People + Policy
= Positive Change for the Public Good
Kim Gandy, Board Chair, is the president and CEO of the National Network to End Domestic Violence, where she leads the nation's foremost voice for domestic abuse victims and the advocates and programs that serve them. She previously served as vice president and general counsel at the Feminist Majority and the Feminist Majority Foundation. 2001, Gandy was elected president of the National Organization for Women (NOW) and chair of the NOW Foundation and political action committees. She served as president until being term-limited in 2009. Gandy also served as NOW's principal spokeswoman and is a well-known media commentator on women's rights. After leaving NOW, Gandy accepted a resident fellowship at Harvard University's Institute of Politics at the Kennedy School of Government. She was one of the lead organizers of the 2004 March for Women's Lives and a key organizer of the 1989 and 1992 marches. Gandy’s expertise in mass actions ensured that 1.2 million activists made the 2004 march for women's reproductive freedom the largest and most diverse grassroots mobilization in our nation's history.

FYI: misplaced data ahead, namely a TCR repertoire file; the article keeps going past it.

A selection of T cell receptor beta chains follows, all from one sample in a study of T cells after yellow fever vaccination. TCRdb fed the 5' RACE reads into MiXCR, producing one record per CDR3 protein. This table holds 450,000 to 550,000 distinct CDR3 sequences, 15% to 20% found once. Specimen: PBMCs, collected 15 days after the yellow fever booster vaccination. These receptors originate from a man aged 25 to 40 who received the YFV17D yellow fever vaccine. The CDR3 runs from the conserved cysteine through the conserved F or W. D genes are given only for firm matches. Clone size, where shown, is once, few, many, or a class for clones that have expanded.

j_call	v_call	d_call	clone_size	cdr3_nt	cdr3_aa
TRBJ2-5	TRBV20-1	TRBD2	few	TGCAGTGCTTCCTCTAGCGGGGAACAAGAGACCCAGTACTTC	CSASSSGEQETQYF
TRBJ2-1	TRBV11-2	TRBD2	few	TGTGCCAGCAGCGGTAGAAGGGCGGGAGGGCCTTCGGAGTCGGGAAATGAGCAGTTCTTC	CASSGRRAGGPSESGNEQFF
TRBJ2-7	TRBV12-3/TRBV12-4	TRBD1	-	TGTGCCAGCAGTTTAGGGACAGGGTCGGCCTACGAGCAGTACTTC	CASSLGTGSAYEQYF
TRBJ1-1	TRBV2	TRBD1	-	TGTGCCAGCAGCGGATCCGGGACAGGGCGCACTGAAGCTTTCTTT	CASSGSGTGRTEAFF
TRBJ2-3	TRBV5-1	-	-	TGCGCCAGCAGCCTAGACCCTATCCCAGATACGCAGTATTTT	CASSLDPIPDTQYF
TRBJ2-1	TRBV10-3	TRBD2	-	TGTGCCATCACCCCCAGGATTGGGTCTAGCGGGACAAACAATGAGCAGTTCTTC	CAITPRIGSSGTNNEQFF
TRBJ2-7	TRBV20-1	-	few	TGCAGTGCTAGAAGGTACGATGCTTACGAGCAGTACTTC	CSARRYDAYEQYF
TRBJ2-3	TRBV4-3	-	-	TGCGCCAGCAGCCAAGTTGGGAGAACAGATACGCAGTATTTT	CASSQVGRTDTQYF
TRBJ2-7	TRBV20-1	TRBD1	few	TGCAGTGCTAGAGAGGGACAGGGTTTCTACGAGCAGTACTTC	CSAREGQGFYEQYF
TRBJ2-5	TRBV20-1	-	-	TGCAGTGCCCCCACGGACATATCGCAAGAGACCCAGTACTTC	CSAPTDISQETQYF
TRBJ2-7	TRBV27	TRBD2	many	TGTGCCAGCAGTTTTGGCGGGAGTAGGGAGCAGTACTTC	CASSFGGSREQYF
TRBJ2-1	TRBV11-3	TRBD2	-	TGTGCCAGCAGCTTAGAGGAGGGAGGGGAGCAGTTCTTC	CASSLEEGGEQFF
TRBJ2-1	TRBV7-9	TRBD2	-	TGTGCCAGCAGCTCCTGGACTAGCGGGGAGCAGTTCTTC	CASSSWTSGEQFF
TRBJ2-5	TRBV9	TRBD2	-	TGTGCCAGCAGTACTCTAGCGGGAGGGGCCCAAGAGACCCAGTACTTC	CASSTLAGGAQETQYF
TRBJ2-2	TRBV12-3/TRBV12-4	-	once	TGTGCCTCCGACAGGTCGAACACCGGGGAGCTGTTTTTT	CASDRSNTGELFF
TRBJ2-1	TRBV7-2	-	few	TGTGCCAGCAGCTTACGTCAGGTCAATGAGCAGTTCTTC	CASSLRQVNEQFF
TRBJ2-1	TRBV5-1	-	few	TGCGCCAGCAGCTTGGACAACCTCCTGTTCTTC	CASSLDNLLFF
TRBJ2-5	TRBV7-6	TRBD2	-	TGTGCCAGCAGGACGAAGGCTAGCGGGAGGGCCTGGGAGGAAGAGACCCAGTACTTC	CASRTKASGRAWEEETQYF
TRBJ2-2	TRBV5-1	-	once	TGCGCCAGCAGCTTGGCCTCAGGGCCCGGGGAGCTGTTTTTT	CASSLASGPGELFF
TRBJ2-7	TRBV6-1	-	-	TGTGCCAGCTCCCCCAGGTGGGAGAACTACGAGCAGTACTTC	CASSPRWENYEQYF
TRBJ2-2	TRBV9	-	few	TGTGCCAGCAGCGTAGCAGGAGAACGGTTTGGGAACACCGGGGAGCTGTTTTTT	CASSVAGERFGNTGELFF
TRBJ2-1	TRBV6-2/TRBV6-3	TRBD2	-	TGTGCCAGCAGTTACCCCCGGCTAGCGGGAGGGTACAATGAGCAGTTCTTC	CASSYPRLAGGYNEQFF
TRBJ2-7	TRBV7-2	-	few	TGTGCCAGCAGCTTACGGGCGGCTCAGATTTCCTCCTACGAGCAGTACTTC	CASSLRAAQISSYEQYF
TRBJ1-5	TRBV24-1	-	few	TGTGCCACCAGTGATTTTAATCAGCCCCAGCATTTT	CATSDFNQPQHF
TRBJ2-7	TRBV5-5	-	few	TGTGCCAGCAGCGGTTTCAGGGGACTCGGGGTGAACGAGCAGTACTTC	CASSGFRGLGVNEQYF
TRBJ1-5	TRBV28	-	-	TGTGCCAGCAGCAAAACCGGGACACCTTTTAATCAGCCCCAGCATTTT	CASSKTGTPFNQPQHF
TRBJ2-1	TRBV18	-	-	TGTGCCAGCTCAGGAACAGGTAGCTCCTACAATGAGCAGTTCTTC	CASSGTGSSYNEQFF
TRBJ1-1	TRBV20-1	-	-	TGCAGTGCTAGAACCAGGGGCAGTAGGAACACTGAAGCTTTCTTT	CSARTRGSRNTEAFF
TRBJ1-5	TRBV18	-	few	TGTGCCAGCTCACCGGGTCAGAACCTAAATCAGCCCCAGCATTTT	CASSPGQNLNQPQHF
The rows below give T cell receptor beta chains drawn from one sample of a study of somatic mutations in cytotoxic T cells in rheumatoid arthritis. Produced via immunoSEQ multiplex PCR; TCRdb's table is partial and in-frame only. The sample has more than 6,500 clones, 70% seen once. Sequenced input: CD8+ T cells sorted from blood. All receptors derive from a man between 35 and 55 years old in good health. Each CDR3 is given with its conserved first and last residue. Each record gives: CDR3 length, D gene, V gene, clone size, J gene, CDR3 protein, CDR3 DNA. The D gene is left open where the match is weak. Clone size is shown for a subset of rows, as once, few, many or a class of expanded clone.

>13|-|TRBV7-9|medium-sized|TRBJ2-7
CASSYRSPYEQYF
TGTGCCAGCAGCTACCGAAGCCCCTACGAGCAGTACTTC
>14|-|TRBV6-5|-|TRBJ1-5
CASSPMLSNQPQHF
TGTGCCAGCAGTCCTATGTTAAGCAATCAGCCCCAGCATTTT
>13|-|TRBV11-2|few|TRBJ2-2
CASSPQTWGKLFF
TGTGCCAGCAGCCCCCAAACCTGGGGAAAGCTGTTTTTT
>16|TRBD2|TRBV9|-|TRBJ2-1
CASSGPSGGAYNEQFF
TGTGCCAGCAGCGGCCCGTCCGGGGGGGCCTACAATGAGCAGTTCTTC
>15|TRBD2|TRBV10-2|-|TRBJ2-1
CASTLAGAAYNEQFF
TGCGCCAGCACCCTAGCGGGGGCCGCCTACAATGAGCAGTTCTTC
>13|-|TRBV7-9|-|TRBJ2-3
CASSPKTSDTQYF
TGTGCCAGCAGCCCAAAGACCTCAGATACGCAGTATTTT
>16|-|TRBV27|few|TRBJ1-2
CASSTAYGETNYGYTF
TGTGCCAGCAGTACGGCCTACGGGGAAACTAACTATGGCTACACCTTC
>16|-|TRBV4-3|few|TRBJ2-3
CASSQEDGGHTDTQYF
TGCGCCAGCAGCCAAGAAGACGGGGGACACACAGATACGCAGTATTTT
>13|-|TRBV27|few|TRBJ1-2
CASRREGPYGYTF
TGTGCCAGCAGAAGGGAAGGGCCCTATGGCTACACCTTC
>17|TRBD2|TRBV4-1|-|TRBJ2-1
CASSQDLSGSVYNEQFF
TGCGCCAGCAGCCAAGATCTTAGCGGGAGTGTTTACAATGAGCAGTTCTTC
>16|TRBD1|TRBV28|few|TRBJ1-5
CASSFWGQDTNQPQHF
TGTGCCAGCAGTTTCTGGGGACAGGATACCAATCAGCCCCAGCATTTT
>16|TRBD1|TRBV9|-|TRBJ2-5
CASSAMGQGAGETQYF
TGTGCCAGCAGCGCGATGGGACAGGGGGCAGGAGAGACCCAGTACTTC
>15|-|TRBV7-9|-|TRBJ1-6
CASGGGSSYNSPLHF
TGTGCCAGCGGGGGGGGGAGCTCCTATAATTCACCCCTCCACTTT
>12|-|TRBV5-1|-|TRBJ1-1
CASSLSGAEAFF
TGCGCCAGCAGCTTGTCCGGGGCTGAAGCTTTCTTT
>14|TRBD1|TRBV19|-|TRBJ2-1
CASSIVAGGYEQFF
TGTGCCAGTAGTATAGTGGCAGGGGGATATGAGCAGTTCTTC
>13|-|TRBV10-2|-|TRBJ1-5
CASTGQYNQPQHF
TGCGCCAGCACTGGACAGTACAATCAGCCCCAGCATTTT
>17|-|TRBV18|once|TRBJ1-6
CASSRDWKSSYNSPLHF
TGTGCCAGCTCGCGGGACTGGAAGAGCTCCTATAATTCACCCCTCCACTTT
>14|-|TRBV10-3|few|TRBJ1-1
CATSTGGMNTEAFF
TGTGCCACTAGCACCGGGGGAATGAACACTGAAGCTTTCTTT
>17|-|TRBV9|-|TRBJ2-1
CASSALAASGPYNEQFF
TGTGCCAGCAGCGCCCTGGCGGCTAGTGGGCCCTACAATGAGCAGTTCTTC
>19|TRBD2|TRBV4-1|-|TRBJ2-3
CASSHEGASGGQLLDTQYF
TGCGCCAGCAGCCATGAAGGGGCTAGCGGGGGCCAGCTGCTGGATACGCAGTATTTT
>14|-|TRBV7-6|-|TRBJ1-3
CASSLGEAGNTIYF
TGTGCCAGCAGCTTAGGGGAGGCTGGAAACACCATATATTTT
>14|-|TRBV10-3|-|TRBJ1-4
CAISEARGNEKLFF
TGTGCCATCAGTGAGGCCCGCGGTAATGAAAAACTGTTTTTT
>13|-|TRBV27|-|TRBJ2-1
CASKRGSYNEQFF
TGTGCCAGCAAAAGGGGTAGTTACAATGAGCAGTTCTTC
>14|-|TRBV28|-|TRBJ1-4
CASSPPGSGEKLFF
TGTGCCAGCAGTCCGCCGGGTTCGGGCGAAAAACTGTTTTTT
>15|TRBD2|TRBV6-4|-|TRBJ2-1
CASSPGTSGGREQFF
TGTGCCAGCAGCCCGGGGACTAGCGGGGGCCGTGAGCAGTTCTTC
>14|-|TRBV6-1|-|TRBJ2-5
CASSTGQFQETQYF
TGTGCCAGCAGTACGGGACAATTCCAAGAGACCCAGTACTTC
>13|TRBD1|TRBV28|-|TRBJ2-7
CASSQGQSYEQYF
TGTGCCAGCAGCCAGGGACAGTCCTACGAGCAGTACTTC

Craig Aaron, President and CEO, took the leadership of Free Press and the Free Press Action Fund in April 2011. Craig joined Free Press in 2004 and speaks across the country on media, Internet and journalism issues. Craig is a frequent guest on talk radio and is quoted often in the national press. His commentaries also appear regularly in the Guardian and the Huffington Post. Before joining Free Press, he was an investigative reporter for Public Citizen's Congress Watch and the managing editor of In These Times magazine. He is the editor of two books, Appeal to Reason: The First 25 Years of In These Times and Changing Media: Public Interest Policies for the Digital Age.
Michael Copps is a former commissioner and acting chairman of the Federal Communications Commission, where he served from 2001–2011. Prior to joining the FCC, he served as chief of staff to Sen. Ernest Hollings for almost 12 years and was later appointed assistant secretary of the U.S. Commerce Department. Before coming to Washington, he was a professor of history at Loyola University in New Orleans from 1967–1970. Born in Milwaukee, he is a graduate of Wofford College and holds a Ph.D. from the University of North Carolina at Chapel Hill. Copps continues to be active in the fight for media democracy, ubiquitous broadband and an open Internet.